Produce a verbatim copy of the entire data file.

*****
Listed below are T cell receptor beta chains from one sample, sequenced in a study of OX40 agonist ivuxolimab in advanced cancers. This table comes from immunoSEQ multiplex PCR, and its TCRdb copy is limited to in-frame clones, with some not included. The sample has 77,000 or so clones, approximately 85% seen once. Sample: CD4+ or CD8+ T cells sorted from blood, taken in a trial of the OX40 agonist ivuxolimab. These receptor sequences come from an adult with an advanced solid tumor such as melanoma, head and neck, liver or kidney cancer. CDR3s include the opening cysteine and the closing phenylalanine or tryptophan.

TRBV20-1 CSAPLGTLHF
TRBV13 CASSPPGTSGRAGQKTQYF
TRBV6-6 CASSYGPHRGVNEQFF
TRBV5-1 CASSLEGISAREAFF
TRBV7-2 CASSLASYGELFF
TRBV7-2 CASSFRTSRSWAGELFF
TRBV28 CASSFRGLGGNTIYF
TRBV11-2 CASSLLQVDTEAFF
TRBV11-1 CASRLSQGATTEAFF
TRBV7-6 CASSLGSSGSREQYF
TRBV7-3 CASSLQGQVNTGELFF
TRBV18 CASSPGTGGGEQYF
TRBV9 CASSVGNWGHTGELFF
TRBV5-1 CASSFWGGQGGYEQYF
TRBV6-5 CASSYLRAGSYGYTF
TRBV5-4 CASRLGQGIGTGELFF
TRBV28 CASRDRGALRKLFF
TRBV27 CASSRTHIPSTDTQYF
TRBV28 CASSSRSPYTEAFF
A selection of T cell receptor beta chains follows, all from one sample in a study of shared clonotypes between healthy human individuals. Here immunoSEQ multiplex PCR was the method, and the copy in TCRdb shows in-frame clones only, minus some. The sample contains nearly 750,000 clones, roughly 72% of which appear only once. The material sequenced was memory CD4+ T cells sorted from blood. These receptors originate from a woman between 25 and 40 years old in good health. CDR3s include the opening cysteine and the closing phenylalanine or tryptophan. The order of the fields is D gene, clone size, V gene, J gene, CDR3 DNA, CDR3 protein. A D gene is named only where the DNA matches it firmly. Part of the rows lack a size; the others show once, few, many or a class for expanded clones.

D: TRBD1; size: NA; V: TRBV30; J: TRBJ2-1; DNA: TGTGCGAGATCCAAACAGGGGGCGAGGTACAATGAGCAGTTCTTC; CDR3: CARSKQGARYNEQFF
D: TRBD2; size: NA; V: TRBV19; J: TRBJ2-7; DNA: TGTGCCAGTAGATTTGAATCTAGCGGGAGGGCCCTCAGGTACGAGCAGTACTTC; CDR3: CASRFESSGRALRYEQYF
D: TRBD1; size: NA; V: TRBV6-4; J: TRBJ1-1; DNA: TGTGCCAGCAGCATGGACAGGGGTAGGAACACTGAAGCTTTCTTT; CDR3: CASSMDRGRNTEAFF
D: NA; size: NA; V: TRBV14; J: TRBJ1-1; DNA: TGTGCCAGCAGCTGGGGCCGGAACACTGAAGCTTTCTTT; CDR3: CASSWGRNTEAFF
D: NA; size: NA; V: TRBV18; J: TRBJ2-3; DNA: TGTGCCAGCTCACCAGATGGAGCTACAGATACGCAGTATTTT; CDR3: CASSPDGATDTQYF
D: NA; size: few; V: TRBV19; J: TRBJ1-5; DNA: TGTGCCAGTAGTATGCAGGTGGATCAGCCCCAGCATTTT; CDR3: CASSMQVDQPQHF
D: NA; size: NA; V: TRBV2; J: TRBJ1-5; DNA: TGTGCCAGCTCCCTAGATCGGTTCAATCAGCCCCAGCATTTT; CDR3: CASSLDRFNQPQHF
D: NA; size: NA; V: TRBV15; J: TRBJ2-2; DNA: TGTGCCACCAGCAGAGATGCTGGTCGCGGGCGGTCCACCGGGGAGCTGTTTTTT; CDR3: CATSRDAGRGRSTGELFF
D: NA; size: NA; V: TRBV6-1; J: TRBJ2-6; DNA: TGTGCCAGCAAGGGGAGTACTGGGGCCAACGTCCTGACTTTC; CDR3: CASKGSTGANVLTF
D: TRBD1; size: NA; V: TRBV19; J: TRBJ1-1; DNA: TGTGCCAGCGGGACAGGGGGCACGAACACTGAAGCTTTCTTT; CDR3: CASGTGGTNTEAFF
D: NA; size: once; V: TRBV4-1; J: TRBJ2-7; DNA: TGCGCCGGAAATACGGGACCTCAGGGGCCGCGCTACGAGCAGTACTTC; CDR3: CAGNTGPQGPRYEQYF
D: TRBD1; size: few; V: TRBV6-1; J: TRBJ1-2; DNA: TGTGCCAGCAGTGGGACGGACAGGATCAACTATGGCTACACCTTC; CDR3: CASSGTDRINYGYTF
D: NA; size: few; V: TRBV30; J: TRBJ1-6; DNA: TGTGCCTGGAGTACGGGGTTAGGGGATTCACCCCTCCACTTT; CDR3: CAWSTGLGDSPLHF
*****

Listed below are T cell receptor beta chains from one sample, sequenced in a study of OX40 agonist ivuxolimab in advanced cancers. This table comes from immunoSEQ multiplex PCR, and its TCRdb copy is limited to in-frame clones, with some not included. The sample has 77,000 or so clones, approximately 85% seen once. Sample: CD4+ or CD8+ T cells sorted from blood, taken in a trial of the OX40 agonist ivuxolimab. These receptor sequences come from an adult with an advanced solid tumor such as melanoma, head and neck, liver or kidney cancer. CDR3s include the opening cysteine and the closing phenylalanine or tryptophan.

TRBV20-1 CSAPLGTLHF
TRBV13 CASSPPGTSGRAGQKTQYF
TRBV6-6 CASSYGPHRGVNEQFF
TRBV5-1 CASSLEGISAREAFF
TRBV7-2 CASSLASYGELFF
TRBV7-2 CASSFRTSRSWAGELFF
TRBV28 CASSFRGLGGNTIYF
TRBV11-2 CASSLLQVDTEAFF
TRBV11-1 CASRLSQGATTEAFF
TRBV7-6 CASSLGSSGSREQYF
TRBV7-3 CASSLQGQVNTGELFF
TRBV18 CASSPGTGGGEQYF
TRBV9 CASSVGNWGHTGELFF
TRBV5-1 CASSFWGGQGGYEQYF
TRBV6-5 CASSYLRAGSYGYTF
TRBV5-4 CASRLGQGIGTGELFF
TRBV28 CASRDRGALRKLFF
TRBV27 CASSRTHIPSTDTQYF
TRBV28 CASSSRSPYTEAFF
A selection of T cell receptor beta chains follows, all from one sample in a study of shared clonotypes between healthy human individuals. Here immunoSEQ multiplex PCR was the method, and the copy in TCRdb shows in-frame clones only, minus some. The sample contains nearly 750,000 clones, roughly 72% of which appear only once. The material sequenced was memory CD4+ T cells sorted from blood. These receptors originate from a woman between 25 and 40 years old in good health. CDR3s include the opening cysteine and the closing phenylalanine or tryptophan. The order of the fields is D gene, clone size, V gene, J gene, CDR3 DNA, CDR3 protein. A D gene is named only where the DNA matches it firmly. Part of the rows lack a size; the others show once, few, many or a class for expanded clones.

D: TRBD1; size: NA; V: TRBV30; J: TRBJ2-1; DNA: TGTGCGAGATCCAAACAGGGGGCGAGGTACAATGAGCAGTTCTTC; CDR3: CARSKQGARYNEQFF
D: TRBD2; size: NA; V: TRBV19; J: TRBJ2-7; DNA: TGTGCCAGTAGATTTGAATCTAGCGGGAGGGCCCTCAGGTACGAGCAGTACTTC; CDR3: CASRFESSGRALRYEQYF
D: TRBD1; size: NA; V: TRBV6-4; J: TRBJ1-1; DNA: TGTGCCAGCAGCATGGACAGGGGTAGGAACACTGAAGCTTTCTTT; CDR3: CASSMDRGRNTEAFF
D: NA; size: NA; V: TRBV14; J: TRBJ1-1; DNA: TGTGCCAGCAGCTGGGGCCGGAACACTGAAGCTTTCTTT; CDR3: CASSWGRNTEAFF
D: NA; size: NA; V: TRBV18; J: TRBJ2-3; DNA: TGTGCCAGCTCACCAGATGGAGCTACAGATACGCAGTATTTT; CDR3: CASSPDGATDTQYF
D: NA; size: few; V: TRBV19; J: TRBJ1-5; DNA: TGTGCCAGTAGTATGCAGGTGGATCAGCCCCAGCATTTT; CDR3: CASSMQVDQPQHF
D: NA; size: NA; V: TRBV2; J: TRBJ1-5; DNA: TGTGCCAGCTCCCTAGATCGGTTCAATCAGCCCCAGCATTTT; CDR3: CASSLDRFNQPQHF
D: NA; size: NA; V: TRBV15; J: TRBJ2-2; DNA: TGTGCCACCAGCAGAGATGCTGGTCGCGGGCGGTCCACCGGGGAGCTGTTTTTT; CDR3: CATSRDAGRGRSTGELFF
D: NA; size: NA; V: TRBV6-1; J: TRBJ2-6; DNA: TGTGCCAGCAAGGGGAGTACTGGGGCCAACGTCCTGACTTTC; CDR3: CASKGSTGANVLTF
D: TRBD1; size: NA; V: TRBV19; J: TRBJ1-1; DNA: TGTGCCAGCGGGACAGGGGGCACGAACACTGAAGCTTTCTTT; CDR3: CASGTGGTNTEAFF
D: NA; size: once; V: TRBV4-1; J: TRBJ2-7; DNA: TGCGCCGGAAATACGGGACCTCAGGGGCCGCGCTACGAGCAGTACTTC; CDR3: CAGNTGPQGPRYEQYF
D: TRBD1; size: few; V: TRBV6-1; J: TRBJ1-2; DNA: TGTGCCAGCAGTGGGACGGACAGGATCAACTATGGCTACACCTTC; CDR3: CASSGTDRINYGYTF
D: NA; size: few; V: TRBV30; J: TRBJ1-6; DNA: TGTGCCTGGAGTACGGGGTTAGGGGATTCACCCCTCCACTTT; CDR3: CAWSTGLGDSPLHF